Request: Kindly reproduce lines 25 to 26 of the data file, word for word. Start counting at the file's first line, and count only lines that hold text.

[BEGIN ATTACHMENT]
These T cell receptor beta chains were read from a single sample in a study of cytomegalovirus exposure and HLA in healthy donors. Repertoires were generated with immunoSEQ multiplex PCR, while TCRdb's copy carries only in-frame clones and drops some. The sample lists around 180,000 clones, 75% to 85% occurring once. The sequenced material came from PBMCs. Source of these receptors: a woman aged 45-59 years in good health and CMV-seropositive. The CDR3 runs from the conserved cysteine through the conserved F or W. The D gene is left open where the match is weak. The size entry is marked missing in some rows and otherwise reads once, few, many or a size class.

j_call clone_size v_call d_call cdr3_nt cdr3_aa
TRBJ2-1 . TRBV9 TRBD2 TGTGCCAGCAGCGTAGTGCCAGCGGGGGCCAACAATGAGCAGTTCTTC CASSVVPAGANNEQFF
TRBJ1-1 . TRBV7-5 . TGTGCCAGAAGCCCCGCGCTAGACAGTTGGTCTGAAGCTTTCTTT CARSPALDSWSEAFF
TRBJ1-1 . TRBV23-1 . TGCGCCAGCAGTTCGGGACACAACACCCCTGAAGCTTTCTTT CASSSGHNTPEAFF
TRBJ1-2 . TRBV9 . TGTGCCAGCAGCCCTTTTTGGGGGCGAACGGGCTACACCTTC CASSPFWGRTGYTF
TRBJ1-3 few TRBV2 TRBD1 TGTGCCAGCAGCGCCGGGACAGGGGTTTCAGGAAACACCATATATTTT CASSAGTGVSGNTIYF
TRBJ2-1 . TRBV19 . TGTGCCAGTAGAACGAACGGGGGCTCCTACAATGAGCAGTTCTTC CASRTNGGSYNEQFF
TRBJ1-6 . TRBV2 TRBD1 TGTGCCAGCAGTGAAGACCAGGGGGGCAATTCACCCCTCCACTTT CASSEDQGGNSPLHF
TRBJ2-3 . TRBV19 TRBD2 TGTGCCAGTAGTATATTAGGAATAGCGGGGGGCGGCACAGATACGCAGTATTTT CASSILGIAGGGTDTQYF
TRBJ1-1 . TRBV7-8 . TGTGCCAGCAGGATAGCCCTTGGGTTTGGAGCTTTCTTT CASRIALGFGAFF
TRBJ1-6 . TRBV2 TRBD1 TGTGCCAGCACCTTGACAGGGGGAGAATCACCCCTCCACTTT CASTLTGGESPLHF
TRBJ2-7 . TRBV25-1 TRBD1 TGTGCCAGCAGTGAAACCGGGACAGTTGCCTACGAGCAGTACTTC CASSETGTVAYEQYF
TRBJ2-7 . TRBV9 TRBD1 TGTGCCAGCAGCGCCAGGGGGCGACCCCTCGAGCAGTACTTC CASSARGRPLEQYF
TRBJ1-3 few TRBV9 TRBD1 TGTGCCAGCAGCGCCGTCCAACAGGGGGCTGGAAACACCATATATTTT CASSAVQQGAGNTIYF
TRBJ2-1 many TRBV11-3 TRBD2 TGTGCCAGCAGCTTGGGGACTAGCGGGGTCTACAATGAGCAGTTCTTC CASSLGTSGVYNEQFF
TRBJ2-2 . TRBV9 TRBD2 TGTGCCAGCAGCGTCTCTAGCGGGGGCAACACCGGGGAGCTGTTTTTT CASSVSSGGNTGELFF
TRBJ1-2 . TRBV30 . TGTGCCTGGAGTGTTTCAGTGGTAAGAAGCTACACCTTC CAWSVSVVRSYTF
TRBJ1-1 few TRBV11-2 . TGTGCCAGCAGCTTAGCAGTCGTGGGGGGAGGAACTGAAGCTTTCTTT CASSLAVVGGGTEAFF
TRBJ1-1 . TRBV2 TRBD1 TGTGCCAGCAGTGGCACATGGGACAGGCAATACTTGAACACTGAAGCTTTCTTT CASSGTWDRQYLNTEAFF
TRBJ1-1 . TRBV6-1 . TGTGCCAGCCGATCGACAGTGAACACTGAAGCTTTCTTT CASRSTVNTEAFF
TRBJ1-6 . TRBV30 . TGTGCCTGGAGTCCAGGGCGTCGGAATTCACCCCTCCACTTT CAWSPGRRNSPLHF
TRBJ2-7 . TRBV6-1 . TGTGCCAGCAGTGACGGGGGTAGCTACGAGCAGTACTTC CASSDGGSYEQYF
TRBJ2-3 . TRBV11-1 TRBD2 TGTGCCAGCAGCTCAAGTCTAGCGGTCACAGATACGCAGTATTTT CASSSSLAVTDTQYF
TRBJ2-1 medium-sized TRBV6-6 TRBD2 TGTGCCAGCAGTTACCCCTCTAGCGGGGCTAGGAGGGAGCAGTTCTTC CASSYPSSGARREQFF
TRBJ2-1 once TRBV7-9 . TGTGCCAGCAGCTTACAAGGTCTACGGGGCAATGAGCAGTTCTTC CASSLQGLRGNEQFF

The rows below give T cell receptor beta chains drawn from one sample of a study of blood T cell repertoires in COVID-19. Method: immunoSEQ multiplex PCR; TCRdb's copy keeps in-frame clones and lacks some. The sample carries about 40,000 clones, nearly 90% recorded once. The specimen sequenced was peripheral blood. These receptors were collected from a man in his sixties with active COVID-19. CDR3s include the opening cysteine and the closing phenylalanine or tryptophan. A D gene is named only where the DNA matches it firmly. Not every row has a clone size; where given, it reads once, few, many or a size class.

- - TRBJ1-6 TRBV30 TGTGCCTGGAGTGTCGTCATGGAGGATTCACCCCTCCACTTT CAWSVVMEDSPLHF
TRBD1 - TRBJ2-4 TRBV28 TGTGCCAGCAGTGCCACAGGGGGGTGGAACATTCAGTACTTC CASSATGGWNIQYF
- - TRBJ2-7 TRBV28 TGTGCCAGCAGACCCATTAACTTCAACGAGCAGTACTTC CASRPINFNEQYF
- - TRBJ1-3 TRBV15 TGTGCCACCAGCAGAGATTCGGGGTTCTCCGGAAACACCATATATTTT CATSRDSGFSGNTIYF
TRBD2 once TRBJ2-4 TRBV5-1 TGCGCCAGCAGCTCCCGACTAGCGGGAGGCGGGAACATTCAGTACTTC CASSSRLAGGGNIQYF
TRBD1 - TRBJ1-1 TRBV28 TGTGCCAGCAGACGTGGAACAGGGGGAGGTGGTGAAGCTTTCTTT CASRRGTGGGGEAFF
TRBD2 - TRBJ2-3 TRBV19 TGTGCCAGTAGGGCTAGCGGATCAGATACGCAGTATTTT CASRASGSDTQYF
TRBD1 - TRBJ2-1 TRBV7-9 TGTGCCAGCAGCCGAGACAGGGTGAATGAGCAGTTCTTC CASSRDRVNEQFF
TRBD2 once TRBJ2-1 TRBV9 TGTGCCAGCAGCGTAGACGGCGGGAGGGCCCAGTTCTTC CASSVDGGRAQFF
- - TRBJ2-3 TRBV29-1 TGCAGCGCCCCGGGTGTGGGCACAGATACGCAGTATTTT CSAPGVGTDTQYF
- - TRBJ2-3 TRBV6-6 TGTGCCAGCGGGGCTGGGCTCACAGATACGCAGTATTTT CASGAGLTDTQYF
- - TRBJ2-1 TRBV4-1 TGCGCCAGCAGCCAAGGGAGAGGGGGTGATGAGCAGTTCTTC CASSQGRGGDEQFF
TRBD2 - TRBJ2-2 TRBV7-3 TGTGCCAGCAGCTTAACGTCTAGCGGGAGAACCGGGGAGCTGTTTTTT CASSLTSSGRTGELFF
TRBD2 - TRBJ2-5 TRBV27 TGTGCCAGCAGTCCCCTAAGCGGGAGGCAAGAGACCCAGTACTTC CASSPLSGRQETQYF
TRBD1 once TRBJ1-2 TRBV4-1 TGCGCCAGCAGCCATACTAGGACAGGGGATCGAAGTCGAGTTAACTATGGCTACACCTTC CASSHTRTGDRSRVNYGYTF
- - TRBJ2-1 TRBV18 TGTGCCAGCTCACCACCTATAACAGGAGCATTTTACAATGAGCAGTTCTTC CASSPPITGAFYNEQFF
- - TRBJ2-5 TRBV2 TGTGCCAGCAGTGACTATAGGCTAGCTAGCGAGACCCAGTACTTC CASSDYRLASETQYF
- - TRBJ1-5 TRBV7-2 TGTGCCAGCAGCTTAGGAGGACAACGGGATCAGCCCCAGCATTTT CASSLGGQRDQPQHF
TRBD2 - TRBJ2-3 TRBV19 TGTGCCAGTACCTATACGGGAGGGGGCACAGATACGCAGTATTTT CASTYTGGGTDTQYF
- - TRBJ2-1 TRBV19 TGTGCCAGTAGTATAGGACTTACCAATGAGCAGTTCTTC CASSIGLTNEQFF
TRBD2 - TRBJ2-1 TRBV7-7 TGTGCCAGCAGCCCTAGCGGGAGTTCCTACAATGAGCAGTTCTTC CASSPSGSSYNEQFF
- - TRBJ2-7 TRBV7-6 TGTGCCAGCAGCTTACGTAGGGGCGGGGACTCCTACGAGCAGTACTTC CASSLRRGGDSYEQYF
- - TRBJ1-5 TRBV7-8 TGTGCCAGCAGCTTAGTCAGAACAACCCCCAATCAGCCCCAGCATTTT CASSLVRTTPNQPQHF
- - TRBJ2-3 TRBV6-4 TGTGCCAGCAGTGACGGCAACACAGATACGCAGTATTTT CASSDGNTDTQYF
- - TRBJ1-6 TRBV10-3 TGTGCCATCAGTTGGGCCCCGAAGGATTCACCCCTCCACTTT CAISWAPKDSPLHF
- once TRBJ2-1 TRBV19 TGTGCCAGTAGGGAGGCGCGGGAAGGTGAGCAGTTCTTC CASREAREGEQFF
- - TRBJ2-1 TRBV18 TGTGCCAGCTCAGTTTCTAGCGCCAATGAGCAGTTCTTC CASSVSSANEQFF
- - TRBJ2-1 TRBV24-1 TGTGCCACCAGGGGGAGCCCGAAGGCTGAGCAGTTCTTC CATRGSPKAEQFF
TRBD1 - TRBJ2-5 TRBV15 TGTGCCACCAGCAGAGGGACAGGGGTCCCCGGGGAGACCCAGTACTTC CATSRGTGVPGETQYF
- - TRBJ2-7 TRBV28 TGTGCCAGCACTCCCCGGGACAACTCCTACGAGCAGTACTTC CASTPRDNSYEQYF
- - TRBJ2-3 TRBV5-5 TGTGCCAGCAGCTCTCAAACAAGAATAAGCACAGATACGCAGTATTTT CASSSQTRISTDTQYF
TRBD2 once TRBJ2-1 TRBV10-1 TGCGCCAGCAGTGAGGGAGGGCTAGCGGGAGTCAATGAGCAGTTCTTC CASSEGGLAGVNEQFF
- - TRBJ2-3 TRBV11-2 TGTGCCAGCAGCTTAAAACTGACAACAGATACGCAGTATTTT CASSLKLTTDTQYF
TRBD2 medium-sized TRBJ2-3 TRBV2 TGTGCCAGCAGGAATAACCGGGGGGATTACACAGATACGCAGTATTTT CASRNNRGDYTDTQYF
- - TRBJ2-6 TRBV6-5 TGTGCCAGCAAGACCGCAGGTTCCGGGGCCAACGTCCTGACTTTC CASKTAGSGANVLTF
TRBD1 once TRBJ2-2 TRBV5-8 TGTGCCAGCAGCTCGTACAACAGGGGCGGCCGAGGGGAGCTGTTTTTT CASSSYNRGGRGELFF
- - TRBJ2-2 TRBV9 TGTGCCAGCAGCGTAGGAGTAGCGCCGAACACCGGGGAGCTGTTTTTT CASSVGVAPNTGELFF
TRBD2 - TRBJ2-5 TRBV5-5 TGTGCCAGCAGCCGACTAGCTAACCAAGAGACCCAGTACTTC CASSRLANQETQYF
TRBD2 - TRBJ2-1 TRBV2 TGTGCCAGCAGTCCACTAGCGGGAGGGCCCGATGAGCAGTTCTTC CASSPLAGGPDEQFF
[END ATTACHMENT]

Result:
TRBJ2-1 medium-sized TRBV6-6 TRBD2 TGTGCCAGCAGTTACCCCTCTAGCGGGGCTAGGAGGGAGCAGTTCTTC CASSYPSSGARREQFF
TRBJ2-1 once TRBV7-9 . TGTGCCAGCAGCTTACAAGGTCTACGGGGCAATGAGCAGTTCTTC CASSLQGLRGNEQFF